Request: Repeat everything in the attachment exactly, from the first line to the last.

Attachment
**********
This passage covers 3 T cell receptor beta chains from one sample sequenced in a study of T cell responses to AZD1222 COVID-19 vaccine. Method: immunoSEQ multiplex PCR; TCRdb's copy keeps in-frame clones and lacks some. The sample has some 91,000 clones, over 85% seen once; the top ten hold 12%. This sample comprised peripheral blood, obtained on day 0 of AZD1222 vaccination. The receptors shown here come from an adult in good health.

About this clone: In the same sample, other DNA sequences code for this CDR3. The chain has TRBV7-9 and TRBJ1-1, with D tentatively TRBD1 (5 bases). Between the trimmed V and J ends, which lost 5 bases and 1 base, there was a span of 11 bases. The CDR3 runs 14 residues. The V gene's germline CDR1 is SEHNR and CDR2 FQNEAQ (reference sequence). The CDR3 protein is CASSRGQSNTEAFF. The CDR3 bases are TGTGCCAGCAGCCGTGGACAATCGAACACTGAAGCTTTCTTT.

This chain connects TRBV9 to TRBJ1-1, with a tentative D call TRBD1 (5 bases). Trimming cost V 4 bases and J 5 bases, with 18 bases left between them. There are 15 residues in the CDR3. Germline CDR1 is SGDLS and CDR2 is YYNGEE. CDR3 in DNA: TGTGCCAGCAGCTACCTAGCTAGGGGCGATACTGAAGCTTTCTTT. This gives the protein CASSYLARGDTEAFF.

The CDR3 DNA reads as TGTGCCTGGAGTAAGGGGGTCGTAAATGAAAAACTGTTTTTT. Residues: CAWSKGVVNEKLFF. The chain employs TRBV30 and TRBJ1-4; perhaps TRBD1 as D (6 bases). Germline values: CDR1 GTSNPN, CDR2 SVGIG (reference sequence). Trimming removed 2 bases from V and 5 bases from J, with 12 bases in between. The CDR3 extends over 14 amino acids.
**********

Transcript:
This passage covers 3 T cell receptor beta chains from one sample sequenced in a study of T cell responses to AZD1222 COVID-19 vaccine. Method: immunoSEQ multiplex PCR; TCRdb's copy keeps in-frame clones and lacks some. The sample has some 91,000 clones, over 85% seen once; the top ten hold 12%. This sample comprised peripheral blood, obtained on day 0 of AZD1222 vaccination. The receptors shown here come from an adult in good health.

About this clone: In the same sample, other DNA sequences code for this CDR3. The chain has TRBV7-9 and TRBJ1-1, with D tentatively TRBD1 (5 bases). Between the trimmed V and J ends, which lost 5 bases and 1 base, there was a span of 11 bases. The CDR3 runs 14 residues. The V gene's germline CDR1 is SEHNR and CDR2 FQNEAQ (reference sequence). The CDR3 protein is CASSRGQSNTEAFF. The CDR3 bases are TGTGCCAGCAGCCGTGGACAATCGAACACTGAAGCTTTCTTT.

This chain connects TRBV9 to TRBJ1-1, with a tentative D call TRBD1 (5 bases). Trimming cost V 4 bases and J 5 bases, with 18 bases left between them. There are 15 residues in the CDR3. Germline CDR1 is SGDLS and CDR2 is YYNGEE. CDR3 in DNA: TGTGCCAGCAGCTACCTAGCTAGGGGCGATACTGAAGCTTTCTTT. This gives the protein CASSYLARGDTEAFF.

The CDR3 DNA reads as TGTGCCTGGAGTAAGGGGGTCGTAAATGAAAAACTGTTTTTT. Residues: CAWSKGVVNEKLFF. The chain employs TRBV30 and TRBJ1-4; perhaps TRBD1 as D (6 bases). Germline values: CDR1 GTSNPN, CDR2 SVGIG (reference sequence). Trimming removed 2 bases from V and 5 bases from J, with 12 bases in between. The CDR3 extends over 14 amino acids.